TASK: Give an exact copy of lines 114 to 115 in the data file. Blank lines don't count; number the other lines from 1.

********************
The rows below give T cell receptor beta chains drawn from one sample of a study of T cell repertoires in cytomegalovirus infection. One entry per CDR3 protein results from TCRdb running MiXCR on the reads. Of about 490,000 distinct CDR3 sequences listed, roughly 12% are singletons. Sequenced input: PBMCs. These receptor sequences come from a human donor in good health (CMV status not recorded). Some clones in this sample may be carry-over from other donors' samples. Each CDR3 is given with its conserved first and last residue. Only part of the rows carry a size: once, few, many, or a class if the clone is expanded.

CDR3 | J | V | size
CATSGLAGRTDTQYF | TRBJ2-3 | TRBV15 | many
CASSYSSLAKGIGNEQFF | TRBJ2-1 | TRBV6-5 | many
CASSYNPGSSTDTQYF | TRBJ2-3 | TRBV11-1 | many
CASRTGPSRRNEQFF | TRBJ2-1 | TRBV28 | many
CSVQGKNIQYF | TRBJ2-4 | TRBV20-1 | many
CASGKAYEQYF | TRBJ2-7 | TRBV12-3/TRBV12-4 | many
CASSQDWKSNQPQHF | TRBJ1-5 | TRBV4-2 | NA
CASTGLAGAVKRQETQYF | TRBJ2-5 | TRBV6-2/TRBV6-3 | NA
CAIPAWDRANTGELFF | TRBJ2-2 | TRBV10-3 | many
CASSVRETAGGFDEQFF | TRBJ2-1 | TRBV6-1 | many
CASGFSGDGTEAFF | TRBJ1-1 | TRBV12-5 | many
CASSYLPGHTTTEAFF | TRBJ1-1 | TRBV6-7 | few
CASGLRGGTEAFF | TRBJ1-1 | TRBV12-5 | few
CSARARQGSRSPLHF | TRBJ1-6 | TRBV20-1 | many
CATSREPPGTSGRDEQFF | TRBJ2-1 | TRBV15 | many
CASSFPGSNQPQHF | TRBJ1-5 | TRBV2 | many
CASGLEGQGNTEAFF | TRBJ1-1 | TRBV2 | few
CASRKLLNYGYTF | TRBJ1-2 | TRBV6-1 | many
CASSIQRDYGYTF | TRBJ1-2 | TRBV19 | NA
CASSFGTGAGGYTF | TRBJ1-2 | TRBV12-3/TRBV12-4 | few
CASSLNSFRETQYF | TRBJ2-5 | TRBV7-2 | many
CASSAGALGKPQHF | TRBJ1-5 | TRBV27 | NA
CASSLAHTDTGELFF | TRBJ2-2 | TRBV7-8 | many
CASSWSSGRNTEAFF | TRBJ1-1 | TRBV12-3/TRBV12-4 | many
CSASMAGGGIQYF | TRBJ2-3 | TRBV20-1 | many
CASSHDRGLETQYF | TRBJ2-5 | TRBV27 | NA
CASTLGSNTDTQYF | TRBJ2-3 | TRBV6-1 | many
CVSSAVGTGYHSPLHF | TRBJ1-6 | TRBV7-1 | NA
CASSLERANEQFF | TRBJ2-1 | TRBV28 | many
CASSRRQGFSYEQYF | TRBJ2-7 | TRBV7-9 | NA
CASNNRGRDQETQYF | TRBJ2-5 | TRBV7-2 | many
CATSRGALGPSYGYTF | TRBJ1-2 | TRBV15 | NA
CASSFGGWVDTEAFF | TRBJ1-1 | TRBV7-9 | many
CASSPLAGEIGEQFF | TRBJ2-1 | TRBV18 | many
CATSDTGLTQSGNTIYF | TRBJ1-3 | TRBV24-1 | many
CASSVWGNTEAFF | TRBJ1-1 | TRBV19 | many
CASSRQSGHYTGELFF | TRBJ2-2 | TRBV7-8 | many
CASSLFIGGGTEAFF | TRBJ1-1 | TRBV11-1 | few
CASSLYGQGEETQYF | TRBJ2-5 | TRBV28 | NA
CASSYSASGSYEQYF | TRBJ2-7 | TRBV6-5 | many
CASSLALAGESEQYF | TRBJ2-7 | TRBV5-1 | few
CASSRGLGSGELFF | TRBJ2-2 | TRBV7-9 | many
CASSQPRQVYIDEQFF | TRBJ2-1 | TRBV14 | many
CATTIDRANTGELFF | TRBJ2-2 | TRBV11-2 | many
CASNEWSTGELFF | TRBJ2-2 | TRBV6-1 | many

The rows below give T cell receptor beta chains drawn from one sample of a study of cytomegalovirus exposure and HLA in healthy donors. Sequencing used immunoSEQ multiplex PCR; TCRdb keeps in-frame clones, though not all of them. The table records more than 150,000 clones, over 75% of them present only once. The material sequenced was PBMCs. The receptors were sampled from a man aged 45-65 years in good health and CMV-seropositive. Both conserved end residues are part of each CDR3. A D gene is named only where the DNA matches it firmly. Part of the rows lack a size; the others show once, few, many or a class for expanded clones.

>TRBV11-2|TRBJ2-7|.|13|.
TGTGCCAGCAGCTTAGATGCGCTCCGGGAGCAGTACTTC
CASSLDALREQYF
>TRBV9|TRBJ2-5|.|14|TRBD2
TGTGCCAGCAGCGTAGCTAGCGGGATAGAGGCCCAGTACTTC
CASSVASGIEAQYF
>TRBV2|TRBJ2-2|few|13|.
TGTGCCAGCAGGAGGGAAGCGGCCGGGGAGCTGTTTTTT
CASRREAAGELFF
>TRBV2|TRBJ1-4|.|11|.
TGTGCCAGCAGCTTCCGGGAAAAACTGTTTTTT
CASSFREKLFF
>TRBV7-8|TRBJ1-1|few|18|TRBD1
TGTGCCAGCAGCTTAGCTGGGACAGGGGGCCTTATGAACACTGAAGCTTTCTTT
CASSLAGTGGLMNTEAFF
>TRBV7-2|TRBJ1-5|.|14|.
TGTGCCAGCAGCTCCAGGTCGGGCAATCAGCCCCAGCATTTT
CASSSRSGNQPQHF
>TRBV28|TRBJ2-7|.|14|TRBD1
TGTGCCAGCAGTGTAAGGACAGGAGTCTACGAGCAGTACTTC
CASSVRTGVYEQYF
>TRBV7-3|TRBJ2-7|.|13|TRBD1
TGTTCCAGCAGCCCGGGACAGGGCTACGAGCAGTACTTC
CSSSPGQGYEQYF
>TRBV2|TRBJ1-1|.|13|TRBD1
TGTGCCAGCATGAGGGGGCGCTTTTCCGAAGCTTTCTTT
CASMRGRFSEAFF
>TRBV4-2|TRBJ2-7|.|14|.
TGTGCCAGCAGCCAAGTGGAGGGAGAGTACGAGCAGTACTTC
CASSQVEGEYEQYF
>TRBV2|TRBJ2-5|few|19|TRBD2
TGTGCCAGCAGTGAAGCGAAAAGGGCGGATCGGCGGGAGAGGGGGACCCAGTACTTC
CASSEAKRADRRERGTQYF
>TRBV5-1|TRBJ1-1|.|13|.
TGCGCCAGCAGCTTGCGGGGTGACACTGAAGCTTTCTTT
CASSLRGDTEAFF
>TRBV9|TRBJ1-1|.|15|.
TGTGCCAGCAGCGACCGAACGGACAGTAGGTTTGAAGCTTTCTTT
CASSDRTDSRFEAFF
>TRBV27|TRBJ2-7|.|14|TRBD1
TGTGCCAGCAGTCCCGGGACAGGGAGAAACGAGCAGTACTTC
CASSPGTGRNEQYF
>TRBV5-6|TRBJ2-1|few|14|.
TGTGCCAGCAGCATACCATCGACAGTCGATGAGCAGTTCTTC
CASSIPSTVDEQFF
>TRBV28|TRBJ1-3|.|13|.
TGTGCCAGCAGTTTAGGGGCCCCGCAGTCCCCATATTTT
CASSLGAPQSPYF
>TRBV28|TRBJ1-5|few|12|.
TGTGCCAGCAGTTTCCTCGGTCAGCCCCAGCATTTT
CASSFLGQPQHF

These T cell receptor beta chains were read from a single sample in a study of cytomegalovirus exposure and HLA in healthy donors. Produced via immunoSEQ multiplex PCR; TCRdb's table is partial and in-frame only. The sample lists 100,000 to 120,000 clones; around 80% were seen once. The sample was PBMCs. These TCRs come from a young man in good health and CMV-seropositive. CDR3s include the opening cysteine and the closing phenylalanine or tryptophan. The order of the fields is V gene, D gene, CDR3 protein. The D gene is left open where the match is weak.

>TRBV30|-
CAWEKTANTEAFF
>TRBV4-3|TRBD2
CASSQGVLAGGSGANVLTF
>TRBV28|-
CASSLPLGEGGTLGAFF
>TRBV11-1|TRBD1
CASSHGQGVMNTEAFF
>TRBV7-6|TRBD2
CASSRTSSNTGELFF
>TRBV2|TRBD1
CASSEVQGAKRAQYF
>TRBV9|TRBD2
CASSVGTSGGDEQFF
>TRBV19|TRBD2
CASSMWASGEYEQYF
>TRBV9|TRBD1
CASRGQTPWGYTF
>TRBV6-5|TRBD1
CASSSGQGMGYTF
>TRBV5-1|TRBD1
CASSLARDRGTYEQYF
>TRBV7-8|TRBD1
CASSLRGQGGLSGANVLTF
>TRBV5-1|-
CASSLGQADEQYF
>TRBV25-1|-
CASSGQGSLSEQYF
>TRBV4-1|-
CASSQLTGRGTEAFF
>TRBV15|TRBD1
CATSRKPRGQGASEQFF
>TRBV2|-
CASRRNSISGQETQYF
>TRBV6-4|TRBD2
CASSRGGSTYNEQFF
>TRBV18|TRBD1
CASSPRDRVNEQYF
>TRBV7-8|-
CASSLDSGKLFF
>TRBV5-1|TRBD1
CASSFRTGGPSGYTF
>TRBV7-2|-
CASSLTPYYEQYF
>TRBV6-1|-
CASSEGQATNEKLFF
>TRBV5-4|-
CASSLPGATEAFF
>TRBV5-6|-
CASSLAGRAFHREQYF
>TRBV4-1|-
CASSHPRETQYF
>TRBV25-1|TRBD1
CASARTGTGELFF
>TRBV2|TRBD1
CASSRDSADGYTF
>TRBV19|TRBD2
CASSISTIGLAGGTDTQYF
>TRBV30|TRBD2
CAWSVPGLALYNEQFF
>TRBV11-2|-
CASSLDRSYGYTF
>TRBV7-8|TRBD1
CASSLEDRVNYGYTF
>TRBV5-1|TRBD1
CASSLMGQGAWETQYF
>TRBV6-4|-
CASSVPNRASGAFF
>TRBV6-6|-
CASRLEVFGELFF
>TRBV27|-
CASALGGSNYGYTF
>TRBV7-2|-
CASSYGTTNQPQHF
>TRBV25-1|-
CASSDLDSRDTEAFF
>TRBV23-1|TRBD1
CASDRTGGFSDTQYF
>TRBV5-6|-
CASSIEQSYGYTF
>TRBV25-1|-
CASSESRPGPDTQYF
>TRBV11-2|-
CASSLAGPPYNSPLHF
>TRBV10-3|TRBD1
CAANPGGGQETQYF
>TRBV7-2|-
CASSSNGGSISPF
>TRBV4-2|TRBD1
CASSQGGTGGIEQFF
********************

CASSVGTSGGDEQFF
>TRBV19|TRBD2